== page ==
09 October 2013


Below is a press release concerning Genetic Genealogy Ireland. Thank you, Dr. Gleeson, for keeping us updated on genetic genealogy. As more and more Irish become interested and get tested, families across the pond, and around the world, will connect!
Press Release: Genetic Genealogy Ireland 2013 is a 3-day series of presentations that runs at Back to Our Past at the RDS, Dublin, October 18-20, 2013. The lecture series is sponsored by FamilyTreeDNA and organised by ISOGG (International Society of Genetic Genealogy), and runs in parallel to the usual traditional genealogy lectures sponsored by rootsireland.ie and organised by APGI (Association of Professional Genealogists in Ireland).
93% of people would have a DNA test to find their ancestors
by Dr Maurice Gleeson
ISOGG (International Society of Genetic Genealogy)
A new survey reveals that 93% of people would be interested in having a DNA test done to help find their ancestors. The survey is being carried out as part of the run-up to Ireland's first conference on genetic genealogy at the Back to Our Past exhibition at the RDS in Dublin from October 18th to 20th. 

The overwhelming majority of people who responded to the survey (at www.ggi2013.blogspot.ie) gave a resounding yes when asked "would you be interested in doing a DNA test?". This suggests that the Irish public is more open to DNA testing than previously thought and many more people may undertake such testing in the future.

A peculiarly Irish problem
Genealogy is one of the fastest growing hobbies worldwide, and the Irish are no exception as regards popular interest in this addictive past-time. Last year 20,000 people attended the Back to Our Past exhibition in the RDS, and this year it plays host to Genetic Genealogy Ireland 2013 - a 3-day series of lectures and presentations on how DNA can help people trace their ancestors.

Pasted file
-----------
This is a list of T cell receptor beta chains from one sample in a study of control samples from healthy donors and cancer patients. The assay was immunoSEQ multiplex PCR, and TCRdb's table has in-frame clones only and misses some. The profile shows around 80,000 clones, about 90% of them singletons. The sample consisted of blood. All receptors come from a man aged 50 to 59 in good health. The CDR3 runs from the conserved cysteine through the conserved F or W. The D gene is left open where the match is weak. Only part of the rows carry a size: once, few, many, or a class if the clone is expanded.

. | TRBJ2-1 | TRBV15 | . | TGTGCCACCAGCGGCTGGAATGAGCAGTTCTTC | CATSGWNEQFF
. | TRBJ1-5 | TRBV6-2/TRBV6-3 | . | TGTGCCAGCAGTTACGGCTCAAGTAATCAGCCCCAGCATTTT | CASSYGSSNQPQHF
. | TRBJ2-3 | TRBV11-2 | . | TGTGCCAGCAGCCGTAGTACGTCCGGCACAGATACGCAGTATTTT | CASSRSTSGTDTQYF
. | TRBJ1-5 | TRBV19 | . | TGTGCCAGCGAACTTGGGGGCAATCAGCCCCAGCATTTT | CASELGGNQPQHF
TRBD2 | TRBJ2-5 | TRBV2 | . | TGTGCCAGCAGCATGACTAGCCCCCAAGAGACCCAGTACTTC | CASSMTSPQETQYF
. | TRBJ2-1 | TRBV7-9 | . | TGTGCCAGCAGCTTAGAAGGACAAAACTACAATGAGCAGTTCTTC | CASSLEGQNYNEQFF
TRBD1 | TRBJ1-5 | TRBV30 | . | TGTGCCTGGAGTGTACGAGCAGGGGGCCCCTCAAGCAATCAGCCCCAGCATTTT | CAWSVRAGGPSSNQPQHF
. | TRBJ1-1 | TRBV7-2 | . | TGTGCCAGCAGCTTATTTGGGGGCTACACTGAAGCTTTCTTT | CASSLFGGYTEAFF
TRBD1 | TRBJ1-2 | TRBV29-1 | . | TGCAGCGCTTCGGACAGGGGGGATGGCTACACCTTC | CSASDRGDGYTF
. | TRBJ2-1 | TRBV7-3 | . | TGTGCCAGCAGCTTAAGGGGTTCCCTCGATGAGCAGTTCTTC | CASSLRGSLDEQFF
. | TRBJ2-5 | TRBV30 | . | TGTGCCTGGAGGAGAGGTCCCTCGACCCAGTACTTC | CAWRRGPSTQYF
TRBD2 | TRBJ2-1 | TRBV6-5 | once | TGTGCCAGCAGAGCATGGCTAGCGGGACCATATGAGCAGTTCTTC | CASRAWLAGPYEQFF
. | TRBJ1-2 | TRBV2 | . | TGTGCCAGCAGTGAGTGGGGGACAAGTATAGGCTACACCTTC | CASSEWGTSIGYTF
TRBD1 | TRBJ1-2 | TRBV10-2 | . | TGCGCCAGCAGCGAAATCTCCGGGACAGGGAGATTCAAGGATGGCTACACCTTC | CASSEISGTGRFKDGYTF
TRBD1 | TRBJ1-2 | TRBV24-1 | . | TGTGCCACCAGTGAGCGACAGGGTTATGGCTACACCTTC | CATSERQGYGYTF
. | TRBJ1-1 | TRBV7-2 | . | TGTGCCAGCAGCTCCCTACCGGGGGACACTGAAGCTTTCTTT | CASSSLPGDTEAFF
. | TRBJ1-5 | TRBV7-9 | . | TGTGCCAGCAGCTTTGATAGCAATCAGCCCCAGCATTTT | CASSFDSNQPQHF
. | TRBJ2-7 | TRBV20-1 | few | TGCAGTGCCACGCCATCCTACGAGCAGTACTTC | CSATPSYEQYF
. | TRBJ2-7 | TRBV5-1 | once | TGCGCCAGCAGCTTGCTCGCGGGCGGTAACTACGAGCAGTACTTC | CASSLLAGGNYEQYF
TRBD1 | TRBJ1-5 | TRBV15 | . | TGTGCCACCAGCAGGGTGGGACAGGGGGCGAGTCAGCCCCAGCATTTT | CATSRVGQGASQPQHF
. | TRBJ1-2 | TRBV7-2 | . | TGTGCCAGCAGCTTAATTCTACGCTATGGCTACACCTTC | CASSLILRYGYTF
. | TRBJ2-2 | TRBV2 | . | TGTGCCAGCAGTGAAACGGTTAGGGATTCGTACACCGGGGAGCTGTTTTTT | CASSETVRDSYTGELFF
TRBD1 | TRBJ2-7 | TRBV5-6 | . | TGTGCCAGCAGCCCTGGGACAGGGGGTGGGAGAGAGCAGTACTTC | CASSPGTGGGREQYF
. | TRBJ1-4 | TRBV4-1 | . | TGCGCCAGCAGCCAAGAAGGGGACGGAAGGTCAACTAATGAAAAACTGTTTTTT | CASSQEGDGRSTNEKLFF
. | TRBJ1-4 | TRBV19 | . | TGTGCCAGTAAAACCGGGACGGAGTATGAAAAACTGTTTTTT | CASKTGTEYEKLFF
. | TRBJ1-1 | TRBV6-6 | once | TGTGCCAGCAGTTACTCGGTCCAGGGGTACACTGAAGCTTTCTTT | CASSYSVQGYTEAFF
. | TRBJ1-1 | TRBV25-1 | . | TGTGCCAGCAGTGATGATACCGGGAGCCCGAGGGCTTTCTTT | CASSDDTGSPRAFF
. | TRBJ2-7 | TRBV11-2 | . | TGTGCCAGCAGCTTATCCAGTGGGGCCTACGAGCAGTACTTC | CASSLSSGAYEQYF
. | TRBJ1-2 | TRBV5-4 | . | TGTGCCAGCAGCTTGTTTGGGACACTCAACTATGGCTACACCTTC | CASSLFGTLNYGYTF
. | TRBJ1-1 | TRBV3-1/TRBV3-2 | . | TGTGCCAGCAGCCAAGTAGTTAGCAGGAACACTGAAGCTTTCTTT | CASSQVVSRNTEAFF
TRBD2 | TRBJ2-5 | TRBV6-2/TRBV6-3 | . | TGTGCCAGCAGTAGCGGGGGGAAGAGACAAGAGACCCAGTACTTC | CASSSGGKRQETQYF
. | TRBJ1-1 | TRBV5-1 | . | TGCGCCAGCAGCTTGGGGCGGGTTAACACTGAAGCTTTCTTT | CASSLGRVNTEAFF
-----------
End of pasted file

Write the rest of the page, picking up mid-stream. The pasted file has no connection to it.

Ireland has a particular problem when it comes to family history research due to the vast destruction of records in the Four Courts fire of 1922. Eight hundred years of Irish history was reduced to smoke and ash in the space of a few hours. As a result, many people will hit a "Brick Wall" on most of their ancestral lines around about 1800. Only the very lucky can trace back into the 1700's. But DNA testing can help break through these Brick Walls.

What do you want to find out?
You can get several things from a DNA test, depending on which test you take, and which company you test with. For example, your DNA can tell you about your deep ancestry, and reveal the route your ancestors took when modern humans left Africa about 60,000 years ago. Only 14% of respondents selected this option when asked "what would you want to find out from a DNA test?". And of these 9% were interested in the deep ancestry of their direct male line (i.e. the father's father's father's line) and only 5% in the deep ancestry of their direct female line. The gender gap exists in genealogy by virtue of the patrilineal descent of surnames in Western cultures and the fact that we are a male-oriented society. Men appear in historical records more often than women. 

Deep ancestry makes for some interesting cocktail party banter, but it does a lot more than that - it helps to root us all in Africa, the place of our ancestral birth. We are all ultimately Africans. And this cuts across notions of race and how at the end of the day we are all genetically human, no matter what the colour of our skin. In fact, as time goes on, notions of race will become far less important than one's actual genetic makeup. It is quite possible for two people of the same "race" to have more genetic differences than two people from "separate races". There is a lot more to human beings than skin colour. Genetically, what's under the skin is much more important.